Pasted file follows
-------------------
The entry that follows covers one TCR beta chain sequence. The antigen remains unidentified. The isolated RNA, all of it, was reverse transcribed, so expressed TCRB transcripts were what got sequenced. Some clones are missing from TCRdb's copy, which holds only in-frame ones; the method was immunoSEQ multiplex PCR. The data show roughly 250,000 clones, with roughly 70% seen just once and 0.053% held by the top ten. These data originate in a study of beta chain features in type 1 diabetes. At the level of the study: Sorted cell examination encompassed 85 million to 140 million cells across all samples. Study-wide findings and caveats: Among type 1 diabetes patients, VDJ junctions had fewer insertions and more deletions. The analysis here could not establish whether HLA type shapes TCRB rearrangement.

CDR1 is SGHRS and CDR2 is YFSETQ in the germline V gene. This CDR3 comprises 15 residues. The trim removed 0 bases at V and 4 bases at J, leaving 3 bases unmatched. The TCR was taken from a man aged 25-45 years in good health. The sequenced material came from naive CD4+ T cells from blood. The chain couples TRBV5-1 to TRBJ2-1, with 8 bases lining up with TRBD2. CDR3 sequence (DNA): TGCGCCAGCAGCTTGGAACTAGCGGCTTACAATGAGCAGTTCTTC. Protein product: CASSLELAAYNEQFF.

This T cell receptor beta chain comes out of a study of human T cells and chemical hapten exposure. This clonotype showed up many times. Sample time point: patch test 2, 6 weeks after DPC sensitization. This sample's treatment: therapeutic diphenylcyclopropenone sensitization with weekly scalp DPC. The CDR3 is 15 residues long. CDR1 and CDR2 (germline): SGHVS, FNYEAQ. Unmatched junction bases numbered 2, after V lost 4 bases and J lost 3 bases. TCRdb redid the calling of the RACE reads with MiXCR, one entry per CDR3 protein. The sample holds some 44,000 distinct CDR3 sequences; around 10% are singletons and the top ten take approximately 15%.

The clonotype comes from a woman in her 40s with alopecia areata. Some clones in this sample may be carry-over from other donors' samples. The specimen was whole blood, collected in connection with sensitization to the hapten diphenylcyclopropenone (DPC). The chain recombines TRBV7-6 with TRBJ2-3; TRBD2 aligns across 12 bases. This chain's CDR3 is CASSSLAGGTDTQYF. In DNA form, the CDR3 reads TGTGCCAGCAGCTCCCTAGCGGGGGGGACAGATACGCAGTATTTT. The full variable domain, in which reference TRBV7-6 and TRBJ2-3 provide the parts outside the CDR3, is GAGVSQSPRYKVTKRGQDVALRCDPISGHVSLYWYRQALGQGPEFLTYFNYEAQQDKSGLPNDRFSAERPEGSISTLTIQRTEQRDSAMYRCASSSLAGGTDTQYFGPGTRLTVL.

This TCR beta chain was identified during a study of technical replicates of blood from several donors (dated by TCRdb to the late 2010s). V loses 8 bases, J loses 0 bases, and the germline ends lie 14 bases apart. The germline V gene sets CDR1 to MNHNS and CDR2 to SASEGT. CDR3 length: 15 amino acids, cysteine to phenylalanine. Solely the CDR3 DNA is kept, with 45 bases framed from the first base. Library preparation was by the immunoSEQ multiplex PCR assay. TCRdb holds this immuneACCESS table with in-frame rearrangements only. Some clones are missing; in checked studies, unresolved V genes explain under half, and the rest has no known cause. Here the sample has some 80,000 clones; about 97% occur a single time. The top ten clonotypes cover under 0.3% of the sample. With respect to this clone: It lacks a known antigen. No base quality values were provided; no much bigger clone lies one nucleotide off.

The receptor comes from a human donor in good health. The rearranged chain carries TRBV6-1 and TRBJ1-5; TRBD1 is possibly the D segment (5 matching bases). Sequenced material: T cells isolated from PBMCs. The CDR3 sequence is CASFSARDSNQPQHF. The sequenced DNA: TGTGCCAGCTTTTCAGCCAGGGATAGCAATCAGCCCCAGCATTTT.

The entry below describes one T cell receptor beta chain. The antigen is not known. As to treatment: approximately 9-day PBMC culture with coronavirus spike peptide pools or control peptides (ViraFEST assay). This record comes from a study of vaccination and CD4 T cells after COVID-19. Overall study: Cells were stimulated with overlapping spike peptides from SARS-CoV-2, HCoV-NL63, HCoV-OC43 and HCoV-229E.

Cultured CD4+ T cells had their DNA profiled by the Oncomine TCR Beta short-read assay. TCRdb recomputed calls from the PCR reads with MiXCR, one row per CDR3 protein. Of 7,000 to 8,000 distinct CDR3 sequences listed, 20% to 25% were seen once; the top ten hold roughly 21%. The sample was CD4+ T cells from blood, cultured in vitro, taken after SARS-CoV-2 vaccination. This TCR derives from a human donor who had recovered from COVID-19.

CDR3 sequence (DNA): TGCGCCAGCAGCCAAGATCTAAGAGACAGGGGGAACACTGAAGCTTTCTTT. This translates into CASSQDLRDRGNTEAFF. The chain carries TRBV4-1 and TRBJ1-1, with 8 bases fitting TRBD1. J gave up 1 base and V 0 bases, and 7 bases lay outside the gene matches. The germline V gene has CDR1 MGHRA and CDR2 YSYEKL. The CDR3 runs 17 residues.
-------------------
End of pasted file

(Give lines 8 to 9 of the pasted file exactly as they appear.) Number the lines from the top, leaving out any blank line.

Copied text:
Cultured CD4+ T cells had their DNA profiled by the Oncomine TCR Beta short-read assay. TCRdb recomputed calls from the PCR reads with MiXCR, one row per CDR3 protein. Of 7,000 to 8,000 distinct CDR3 sequences listed, 20% to 25% were seen once; the top ten hold roughly 21%. The sample was CD4+ T cells from blood, cultured in vitro, taken after SARS-CoV-2 vaccination. This TCR derives from a human donor who had recovered from COVID-19.

CDR3 sequence (DNA): TGCGCCAGCAGCCAAGATCTAAGAGACAGGGGGAACACTGAAGCTTTCTTT. This translates into CASSQDLRDRGNTEAFF. The chain carries TRBV4-1 and TRBJ1-1, with 8 bases fitting TRBD1. J gave up 1 base and V 0 bases, and 7 bases lay outside the gene matches. The germline V gene has CDR1 MGHRA and CDR2 YSYEKL. The CDR3 runs 17 residues.